Referring to FIG. 4, wherein like reference characters indicate like parts as above, the reinforcement 4 is formed of a plurality of longitudinally disclosed wavy members 5 which are connected at intermediate points to each other to define a diamond shaped grid. In addition, each member 5 has a crest height corresponding to a multiple of the thickness thereof. As above, the crest height of each wavy member 5 decreases in the distal direction.
In addition, a crossing member 6 is disposed at the proximal end 10 of the wavy members 5 and is secured thereafter while a second crossing member 6 is disposed at the distal end 11 of the wavy members and secured thereat. As indicated, each crossing member is disposed on a center line 13 of a respective wavy member 5.
The advantage of this arrangement is that the reinforcement can be widened over a considerable range transversely. Thus, a single reinforcement can be used for different stem sizes and stem shapes.
Referring to FIGS. 5 and 6, wherein like reference characters indicate like parts as above, the reinforcement can be constructed of a plurality of interconnected members 6 which are secured together at a plurality of intersections 8 to define a flat diamond shaped grid as well as a plurality of deformable elements secured to the grid at the points of intersection 8. As indicated, each deformable element includes a plurality of wavy members 5 which project from the respective point of intersection 8 away from the grid. Where the grid defines a tubular envelope for receiving an implant, the wavy members 5 project inwardly of the envelope to resiliently abut the implant 1 as indicated in FIG. 5.
In this embodiment, the wavy members are interrupted and are self-aligning on the stem surface of the prosthesis 1 in the manner of tetrapods suspended on a back.
As above, the diamond shaped grid formed by the interconnected members 6 permits ready adaptation to different stem shapes.
Referring to FIGS. 7 to 9, the reinforcement is constructed of a plurality of longitudinally disposed wavy members each of which is secured to one adjacent member at spaced apart points 8 to define a grid. In this respect, each pair of members 5 comprise a wavy symmetrical double member. Each member 5 also has an unsupported bent portion between each pair of points of intersection 8, for example of a trapezoidal shape. Each bent portion is also angularly disposed relative to the grid as indicated in FIG. 9 and is resiliently deformable relative to the grid. As indicated in FIG. 9, each bent portion is disposed at an angle α of 50° relative to the grid and has a crest height corresponding to a multiple of the thickness thereof.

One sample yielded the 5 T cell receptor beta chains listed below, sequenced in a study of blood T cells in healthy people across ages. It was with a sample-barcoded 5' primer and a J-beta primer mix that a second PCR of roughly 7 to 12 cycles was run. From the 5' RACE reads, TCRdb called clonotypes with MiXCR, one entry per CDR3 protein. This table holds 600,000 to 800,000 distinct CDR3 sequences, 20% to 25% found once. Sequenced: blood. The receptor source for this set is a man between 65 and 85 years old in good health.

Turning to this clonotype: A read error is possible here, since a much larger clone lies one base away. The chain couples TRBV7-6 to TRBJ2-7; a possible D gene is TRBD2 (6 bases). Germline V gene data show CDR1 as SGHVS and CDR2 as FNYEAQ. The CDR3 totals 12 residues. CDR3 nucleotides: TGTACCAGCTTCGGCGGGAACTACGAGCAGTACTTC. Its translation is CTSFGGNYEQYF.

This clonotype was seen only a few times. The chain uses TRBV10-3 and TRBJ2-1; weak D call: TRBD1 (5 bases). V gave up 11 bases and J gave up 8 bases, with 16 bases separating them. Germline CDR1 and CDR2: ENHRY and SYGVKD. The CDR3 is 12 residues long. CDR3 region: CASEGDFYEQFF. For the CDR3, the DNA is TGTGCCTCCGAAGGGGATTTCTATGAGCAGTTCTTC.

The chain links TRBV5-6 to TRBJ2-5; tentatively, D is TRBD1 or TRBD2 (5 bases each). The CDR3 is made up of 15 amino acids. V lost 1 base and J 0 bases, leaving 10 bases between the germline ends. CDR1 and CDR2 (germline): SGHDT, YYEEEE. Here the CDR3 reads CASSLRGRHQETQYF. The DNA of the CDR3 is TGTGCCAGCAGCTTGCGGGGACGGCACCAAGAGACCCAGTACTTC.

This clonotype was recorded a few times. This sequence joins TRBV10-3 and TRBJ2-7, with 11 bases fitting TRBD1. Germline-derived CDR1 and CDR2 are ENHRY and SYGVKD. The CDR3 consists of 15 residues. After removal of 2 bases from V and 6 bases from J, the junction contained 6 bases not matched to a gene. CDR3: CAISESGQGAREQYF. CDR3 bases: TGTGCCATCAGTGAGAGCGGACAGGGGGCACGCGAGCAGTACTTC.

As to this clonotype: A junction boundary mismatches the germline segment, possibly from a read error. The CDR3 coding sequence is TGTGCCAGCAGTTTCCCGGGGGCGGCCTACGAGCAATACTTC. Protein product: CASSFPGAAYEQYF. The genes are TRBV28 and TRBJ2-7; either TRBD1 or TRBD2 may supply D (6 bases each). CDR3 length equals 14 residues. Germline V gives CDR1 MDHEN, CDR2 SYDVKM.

When the prosthesis 1 is being implanted into the reinforcement, the bent portions of the wavy members 5 spring away laterally and reduce the angle α but without elongation of the grid and without alteration of the support positions in the bone cavity 14 (see FIG. 9).
The invention thus provides a reinforcement which solves the problem of determining prosthesis position mechanically at introduction of the prosthesis and of reducing heating of a cement during curing, a process associated with an evolution of heat.
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|US8961518||Jan 19, 2011||Feb 24, 2015||Conventus Orthopaedics, Inc.||Apparatus and methods for bone access and cavity preparation|
|US20060015119 *||Jul 13, 2005||Jan 19, 2006||Norman Plassky||Positioning system with cannulated implant|
|International Classification||A61F2/36, A61F2/30, A61F2/46|
|Cooperative Classification||A61F2002/30909, A61F2/30724, A61F2/30734, A61F2002/30914, A61F2002/4631, A61F2/30907, A61F2/367|
|European Classification||A61F2/30L4, A61F2/30B6|
|Dec 3, 1990||AS||Assignment|
Owner name: SULZER BROTHERS LIMITED, A CORP. OF SWITZERLAND, S
Free format text: ASSIGNMENT OF ASSIGNORS INTEREST.;ASSIGNORS:WILLERT, HANS-GEORG;KOCH, RUDOLF;BURGI, MAJA;REEL/FRAME:005520/0814;SIGNING DATES FROM 19900926 TO 19901114
|Mar 7, 1995||REMI||Maintenance fee reminder mailed|
|Jul 30, 1995||LAPS||Lapse for failure to pay maintenance fees|
|Oct 10, 1995||FP||Expired due to failure to pay maintenance fee|
Effective date: 19950802